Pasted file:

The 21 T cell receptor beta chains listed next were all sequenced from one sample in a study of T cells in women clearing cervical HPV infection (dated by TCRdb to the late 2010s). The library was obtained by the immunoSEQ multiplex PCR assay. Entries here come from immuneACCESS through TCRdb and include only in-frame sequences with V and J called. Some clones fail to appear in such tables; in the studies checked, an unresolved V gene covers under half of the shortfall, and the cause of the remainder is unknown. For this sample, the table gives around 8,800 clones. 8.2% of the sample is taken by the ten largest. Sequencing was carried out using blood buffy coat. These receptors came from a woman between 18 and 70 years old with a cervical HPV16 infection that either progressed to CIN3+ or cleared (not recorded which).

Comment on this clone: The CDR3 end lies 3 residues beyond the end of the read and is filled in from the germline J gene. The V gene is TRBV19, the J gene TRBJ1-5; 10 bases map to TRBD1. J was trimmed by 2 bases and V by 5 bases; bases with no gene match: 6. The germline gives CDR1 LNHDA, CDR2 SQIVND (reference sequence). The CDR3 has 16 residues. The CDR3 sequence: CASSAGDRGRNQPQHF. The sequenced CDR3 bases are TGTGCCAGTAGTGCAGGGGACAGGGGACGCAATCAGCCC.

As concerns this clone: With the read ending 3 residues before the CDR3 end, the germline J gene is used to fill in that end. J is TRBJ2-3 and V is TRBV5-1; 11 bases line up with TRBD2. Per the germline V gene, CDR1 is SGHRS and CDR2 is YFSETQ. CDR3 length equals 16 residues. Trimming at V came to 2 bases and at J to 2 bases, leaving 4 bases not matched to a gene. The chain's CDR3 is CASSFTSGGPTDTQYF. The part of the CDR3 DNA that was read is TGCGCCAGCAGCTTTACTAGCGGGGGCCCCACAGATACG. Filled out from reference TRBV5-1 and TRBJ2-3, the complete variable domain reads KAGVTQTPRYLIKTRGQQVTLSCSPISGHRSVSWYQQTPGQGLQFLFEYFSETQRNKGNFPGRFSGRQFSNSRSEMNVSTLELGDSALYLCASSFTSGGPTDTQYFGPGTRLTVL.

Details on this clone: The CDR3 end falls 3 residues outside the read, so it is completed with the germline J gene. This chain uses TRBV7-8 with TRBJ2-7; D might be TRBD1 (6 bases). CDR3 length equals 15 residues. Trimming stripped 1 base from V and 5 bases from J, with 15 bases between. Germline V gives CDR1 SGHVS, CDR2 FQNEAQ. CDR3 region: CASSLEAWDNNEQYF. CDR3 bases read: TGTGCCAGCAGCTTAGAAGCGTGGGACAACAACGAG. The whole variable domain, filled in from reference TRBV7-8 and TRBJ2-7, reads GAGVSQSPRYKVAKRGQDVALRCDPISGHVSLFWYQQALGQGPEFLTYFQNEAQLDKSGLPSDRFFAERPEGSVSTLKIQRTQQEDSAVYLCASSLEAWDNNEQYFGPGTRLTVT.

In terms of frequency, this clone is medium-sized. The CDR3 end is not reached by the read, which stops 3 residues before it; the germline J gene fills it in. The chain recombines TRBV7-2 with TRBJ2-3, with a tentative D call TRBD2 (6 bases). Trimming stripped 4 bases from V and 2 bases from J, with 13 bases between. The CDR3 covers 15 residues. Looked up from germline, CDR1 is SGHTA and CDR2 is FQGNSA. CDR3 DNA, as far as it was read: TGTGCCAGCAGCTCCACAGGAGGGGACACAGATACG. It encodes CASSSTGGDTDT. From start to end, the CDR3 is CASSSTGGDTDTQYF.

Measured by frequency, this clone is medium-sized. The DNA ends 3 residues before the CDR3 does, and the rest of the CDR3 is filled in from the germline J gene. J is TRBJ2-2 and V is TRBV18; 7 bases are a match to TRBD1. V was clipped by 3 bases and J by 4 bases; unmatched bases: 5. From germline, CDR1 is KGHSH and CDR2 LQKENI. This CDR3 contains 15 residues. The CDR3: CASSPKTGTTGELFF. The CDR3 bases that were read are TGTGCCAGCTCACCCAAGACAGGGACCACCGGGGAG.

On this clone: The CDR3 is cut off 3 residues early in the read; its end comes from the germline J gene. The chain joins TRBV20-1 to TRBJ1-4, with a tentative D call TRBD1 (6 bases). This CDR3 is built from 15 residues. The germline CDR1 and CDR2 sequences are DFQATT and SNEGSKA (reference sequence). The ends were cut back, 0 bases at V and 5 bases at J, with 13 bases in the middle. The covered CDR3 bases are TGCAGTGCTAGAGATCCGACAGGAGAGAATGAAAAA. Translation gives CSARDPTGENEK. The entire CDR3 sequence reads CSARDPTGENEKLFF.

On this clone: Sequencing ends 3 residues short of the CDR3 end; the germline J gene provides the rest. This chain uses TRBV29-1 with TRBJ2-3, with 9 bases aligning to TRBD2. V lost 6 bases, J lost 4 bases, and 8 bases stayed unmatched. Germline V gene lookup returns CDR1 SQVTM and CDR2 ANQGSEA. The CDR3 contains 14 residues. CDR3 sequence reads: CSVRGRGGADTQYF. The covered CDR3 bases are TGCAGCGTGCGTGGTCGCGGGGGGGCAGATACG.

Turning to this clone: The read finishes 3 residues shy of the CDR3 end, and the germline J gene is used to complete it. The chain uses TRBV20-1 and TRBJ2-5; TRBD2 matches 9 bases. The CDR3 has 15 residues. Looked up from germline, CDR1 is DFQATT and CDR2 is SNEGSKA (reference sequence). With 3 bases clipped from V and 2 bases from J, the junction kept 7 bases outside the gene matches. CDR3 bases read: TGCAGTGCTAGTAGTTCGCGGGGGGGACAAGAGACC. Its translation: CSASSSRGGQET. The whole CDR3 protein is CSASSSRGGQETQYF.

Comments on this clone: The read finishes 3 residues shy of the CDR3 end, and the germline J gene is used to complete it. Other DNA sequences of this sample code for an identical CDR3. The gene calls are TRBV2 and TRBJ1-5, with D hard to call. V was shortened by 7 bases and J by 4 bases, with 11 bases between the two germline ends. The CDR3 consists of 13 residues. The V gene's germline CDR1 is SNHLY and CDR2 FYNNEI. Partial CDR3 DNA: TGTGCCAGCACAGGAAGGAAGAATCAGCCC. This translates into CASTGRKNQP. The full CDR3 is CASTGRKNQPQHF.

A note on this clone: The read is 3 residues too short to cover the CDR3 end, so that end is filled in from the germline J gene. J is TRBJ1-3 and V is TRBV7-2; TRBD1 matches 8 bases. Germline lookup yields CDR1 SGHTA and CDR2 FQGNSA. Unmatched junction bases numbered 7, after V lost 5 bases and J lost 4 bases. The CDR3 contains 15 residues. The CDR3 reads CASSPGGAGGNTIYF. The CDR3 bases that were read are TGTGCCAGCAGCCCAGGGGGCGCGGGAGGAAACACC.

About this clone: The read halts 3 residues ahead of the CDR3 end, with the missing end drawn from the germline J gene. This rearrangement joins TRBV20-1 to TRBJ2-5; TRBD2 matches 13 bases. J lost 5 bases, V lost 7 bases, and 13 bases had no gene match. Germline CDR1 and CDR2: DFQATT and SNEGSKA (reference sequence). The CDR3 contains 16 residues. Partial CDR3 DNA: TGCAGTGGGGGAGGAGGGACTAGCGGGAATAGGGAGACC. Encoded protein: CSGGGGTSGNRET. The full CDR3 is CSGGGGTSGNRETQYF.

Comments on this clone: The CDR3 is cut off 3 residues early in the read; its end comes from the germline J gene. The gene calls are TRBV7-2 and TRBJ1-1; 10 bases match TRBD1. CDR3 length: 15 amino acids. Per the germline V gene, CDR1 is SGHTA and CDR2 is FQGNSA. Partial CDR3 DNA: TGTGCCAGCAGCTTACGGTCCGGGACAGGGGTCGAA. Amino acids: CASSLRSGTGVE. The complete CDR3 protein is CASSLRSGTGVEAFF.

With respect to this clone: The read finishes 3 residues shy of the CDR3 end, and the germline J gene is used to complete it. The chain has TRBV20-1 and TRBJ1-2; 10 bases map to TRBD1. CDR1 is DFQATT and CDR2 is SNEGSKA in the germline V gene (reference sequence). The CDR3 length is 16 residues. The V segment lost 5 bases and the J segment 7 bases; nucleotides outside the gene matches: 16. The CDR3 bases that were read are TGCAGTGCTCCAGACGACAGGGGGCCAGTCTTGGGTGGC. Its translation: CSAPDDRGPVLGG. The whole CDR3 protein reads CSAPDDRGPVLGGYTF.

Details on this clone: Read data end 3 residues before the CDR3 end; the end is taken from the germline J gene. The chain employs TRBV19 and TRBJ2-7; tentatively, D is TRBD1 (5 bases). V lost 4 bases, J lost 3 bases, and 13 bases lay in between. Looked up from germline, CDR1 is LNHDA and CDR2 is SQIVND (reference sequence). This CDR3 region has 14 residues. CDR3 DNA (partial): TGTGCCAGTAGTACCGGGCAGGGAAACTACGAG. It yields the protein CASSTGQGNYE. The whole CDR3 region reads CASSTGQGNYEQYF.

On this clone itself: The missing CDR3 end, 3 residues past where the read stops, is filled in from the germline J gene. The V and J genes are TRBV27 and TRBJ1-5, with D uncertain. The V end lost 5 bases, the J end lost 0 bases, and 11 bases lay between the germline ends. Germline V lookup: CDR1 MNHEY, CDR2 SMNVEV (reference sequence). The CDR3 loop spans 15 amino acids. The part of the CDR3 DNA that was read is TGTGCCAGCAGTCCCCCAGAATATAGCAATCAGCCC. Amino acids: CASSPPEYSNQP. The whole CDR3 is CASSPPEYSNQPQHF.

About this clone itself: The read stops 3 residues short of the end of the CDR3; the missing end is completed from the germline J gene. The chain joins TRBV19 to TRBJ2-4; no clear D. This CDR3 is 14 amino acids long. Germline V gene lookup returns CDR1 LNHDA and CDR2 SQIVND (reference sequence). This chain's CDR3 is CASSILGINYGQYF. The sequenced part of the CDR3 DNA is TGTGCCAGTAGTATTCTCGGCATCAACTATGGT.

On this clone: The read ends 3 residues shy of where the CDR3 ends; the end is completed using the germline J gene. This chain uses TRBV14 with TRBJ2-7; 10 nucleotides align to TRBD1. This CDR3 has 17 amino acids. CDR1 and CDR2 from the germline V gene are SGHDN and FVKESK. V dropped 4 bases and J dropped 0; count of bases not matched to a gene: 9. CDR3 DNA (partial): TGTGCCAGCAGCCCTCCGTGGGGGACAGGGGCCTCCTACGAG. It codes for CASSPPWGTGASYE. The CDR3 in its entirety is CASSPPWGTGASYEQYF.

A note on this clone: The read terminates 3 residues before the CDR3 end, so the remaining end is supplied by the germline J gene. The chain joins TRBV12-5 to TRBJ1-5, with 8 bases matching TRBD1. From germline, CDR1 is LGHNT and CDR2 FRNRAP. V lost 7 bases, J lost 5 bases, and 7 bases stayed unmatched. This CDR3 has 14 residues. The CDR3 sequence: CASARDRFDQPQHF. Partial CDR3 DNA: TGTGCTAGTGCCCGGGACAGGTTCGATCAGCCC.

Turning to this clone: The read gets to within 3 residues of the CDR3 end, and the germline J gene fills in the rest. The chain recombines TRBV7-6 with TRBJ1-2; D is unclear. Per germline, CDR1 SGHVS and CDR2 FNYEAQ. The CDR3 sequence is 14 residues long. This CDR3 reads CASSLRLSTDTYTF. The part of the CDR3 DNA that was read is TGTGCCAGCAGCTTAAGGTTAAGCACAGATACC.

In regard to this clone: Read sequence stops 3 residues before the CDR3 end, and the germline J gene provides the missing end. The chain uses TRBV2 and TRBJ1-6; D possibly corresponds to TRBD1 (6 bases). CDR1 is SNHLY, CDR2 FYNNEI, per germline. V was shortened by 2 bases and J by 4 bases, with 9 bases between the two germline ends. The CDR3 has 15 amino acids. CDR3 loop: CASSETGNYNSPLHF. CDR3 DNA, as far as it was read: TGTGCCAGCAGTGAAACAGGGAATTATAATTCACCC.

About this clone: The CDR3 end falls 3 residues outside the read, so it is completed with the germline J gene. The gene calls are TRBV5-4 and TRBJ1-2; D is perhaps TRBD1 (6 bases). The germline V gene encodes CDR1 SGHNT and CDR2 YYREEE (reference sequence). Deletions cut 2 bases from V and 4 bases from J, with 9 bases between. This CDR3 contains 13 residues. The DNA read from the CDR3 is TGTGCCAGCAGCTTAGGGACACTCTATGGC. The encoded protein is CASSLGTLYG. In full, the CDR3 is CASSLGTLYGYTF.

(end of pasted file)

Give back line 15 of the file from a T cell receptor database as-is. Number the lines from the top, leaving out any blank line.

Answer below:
Details on this clone: Read data end 3 residues before the CDR3 end; the end is taken from the germline J gene. The chain employs TRBV19 and TRBJ2-7; tentatively, D is TRBD1 (5 bases). V lost 4 bases, J lost 3 bases, and 13 bases lay in between. Looked up from germline, CDR1 is LNHDA and CDR2 is SQIVND (reference sequence). This CDR3 region has 14 residues. CDR3 DNA (partial): TGTGCCAGTAGTACCGGGCAGGGAAACTACGAG. It yields the protein CASSTGQGNYE. The whole CDR3 region reads CASSTGQGNYEQYF.